Community Planning Assistance Teams
Hiram College and Village Master Plan —
Hiram Village, Ohio
Established in 1894, Hiram Village is a small rural community in northeastern Ohio's Portage County. It is located roughly 40 miles from Akron and 40 miles from Cleveland.
Over the past decade, Hiram Village has seen changes. Its population, according to 2000 and 2010 census data, has increased from 1,242 to 1,406 — a sizable 13.2 percent increase for a community that fits within a single square mile. Additionally, this trend shows no sign of slowing down.
Inextricably linked to Hiram Village is Hiram College. Founded in 1850, the college occupies roughly a fourth of the village's one square mile. It has also seen significant changes in recent years. Since 2004, Hiram's enrollment has increased from 750 to 1,100 students — an increase of almost 50 percent that also shows no sign of slowing.
Hiram College and Hiram Village have a close working relationship. College administrators and faculty members often serve in the Hiram Village municipal government. The village and the college are inextricably linked to each other's success. Acknowledging this, leaders promote a culture of cooperation and collaboration. Hiram Village and Hiram College acknowledge the inevitable growth they both face.
Building off the work of the Community Planning Assistance Team (CPAT), the village and college will create a joint master plan that guides strategic growth and land usage for the next 20 to 50 years.
February 27-28, 2013
Hiram CPAT Team Leader, Bruce Knight, FAICP, and APA project manager, Thomas Bassett conducted a preliminary visit to Hiram, Ohio. Located in the triangle between Cleveland, Akron, and Youngstown, Hiram sits in the rural northern part of Portage County. They toured the township, village and college to understand the physical interplay between the two levels of government and educational institution. Meeting with key stakeholders, such as regional planners, the college president, village mayor and council, and township trustees, they were narrowing the focus of the CPAT to pinpoint the needed expertise to fill out the rest of the team for the full team visit. The full team's return is still not chosen as they found out the college is coming out with a masterplan in May 2013. Since the team will want to engage with the students, school should be in session when they return. Because of summer, the team is looking to return to Hiram in September in order to have the masterplan released to inform the CPAT as well as have a chance to hear from students.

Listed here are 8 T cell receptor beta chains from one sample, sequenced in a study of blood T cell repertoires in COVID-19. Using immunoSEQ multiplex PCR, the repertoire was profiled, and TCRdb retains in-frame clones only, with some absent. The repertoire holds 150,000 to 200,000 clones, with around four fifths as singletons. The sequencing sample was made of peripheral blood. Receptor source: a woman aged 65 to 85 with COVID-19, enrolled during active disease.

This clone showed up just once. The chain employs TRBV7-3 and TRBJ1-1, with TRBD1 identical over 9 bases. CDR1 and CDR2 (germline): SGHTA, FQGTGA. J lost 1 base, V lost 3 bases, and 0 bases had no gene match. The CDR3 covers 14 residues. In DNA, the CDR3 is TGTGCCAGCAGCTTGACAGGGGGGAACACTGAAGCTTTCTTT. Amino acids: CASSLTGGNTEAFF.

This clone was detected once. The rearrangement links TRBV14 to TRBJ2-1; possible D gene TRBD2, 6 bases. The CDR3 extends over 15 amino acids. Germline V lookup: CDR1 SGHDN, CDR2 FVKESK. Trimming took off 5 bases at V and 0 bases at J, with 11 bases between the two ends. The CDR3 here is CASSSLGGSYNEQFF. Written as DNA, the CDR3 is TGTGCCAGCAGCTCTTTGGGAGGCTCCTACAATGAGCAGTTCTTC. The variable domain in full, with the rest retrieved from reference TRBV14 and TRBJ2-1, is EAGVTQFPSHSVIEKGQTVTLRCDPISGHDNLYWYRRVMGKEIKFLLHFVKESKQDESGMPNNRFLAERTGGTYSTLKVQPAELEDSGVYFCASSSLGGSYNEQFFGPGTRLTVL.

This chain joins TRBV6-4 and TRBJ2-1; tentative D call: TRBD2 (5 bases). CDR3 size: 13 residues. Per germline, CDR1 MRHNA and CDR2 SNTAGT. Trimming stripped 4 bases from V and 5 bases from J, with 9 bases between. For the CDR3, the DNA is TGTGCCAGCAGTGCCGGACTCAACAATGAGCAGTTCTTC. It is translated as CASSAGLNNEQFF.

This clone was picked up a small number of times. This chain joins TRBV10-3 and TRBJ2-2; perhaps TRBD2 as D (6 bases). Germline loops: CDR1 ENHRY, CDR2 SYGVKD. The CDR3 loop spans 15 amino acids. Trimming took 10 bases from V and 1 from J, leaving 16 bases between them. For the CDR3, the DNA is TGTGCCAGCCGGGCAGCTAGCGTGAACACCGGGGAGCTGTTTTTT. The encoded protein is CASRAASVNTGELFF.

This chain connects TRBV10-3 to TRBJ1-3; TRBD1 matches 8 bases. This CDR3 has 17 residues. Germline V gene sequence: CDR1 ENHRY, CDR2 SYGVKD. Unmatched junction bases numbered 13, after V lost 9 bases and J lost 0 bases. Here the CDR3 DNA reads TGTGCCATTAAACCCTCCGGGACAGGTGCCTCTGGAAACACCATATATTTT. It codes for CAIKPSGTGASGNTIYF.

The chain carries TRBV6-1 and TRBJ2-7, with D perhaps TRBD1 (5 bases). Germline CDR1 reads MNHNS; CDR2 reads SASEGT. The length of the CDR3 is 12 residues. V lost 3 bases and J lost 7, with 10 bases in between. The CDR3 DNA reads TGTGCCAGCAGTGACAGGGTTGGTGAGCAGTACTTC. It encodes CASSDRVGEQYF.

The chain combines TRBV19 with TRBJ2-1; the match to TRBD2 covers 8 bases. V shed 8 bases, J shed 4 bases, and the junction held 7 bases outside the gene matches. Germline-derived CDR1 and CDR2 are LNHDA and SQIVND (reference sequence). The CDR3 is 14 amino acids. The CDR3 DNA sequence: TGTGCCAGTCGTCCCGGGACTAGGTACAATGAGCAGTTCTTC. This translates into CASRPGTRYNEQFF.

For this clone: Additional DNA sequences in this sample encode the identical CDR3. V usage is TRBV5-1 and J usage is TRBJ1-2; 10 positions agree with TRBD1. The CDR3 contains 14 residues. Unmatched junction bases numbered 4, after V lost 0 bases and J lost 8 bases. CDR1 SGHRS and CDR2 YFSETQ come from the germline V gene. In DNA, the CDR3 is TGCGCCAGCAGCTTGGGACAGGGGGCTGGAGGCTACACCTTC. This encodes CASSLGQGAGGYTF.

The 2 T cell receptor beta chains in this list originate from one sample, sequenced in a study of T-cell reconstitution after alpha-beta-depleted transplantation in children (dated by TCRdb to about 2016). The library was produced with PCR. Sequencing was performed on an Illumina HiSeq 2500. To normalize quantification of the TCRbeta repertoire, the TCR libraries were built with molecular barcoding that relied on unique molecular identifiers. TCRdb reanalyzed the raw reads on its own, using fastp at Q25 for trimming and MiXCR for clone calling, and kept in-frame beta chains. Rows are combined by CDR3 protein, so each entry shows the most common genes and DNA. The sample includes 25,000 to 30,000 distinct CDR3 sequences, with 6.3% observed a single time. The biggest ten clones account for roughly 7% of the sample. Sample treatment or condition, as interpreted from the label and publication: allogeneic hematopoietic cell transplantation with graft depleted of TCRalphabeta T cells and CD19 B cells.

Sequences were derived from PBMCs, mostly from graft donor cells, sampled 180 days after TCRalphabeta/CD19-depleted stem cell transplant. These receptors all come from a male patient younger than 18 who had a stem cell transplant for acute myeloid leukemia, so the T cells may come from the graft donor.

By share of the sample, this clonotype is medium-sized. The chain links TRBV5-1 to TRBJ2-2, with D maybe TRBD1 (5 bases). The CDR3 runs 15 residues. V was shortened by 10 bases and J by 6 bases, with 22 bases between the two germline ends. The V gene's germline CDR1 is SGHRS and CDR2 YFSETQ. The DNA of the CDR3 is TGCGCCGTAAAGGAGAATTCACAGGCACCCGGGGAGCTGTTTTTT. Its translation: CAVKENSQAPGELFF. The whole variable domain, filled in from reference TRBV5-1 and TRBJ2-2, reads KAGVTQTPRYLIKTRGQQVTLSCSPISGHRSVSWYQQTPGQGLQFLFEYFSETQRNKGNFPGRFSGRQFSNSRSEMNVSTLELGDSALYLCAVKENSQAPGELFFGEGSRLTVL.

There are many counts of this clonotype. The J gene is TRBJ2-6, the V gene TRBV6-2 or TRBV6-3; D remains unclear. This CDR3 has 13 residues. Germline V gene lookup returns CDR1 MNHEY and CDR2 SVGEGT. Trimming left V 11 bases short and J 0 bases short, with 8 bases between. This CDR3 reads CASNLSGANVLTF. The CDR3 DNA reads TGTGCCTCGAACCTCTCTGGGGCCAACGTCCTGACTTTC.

Meet the Team
Bruce Knight, FAICP, will lead the CPAT in Hiram Village, Ohio.
Bruce Knight, FAICP,
Bruce Knight has served as Planning Director of Champaign, Illinois for 25 years and as an adjunct lecturer at the University of Illinois in the Department of Urban and Regional Planning for 10 years. He previously worked in Liberty, Missouri, and Iowa City, Iowa, and at the Mid-Iowa Development Association Council of Governments in Fort Dodge Iowa. Knight joined APA in 1980 and became a certified planner in 1985. He was elected to the AICP College of Fellows in 2003. Knight served a term as APA President-Elect, President and Immediate Past President from 2008-12. He served two terms on the APA Board of Directors from 2000-2008 and two terms as APA Illinois Chapter President from 1997 to 1999. Knight served on the Fellows of AICP Task Force and selection committee, chaired the Great Places in America Task Force, chaired the Membership Committee of APA, chaired the APA awards program for 5 years, co-chaired the Host Committees of the 2002 and 2013 National Planning Conferences in Chicago and served on the APA Mission Statement Task Force. Knight has a B.S. in Urban Planning from Iowa State University and an M.A. in Public Affairs from the University of Iowa.
April Atkins, AICP
April Atkins, AICP, is a community affairs specialist with a federal financial institutions regulator. Previously, she was a part-time lecturer at Georgia Institute of Technology in the building construction program, where she developed and taught graduate level courses that focused on residential development trends and policies, and the process of financing different types of residential developments. She has also served in various urban planning, community development, and government and community affairs roles with the Office of the CEO of DeKalb County, Georgia; the DeKalb County Board of Commissioners; the Urban Land Institute's Terwilliger Center for Workforce Housing; the Greater Atlanta Home Builders Association; and the City of Marietta's Planning Department in Georgia.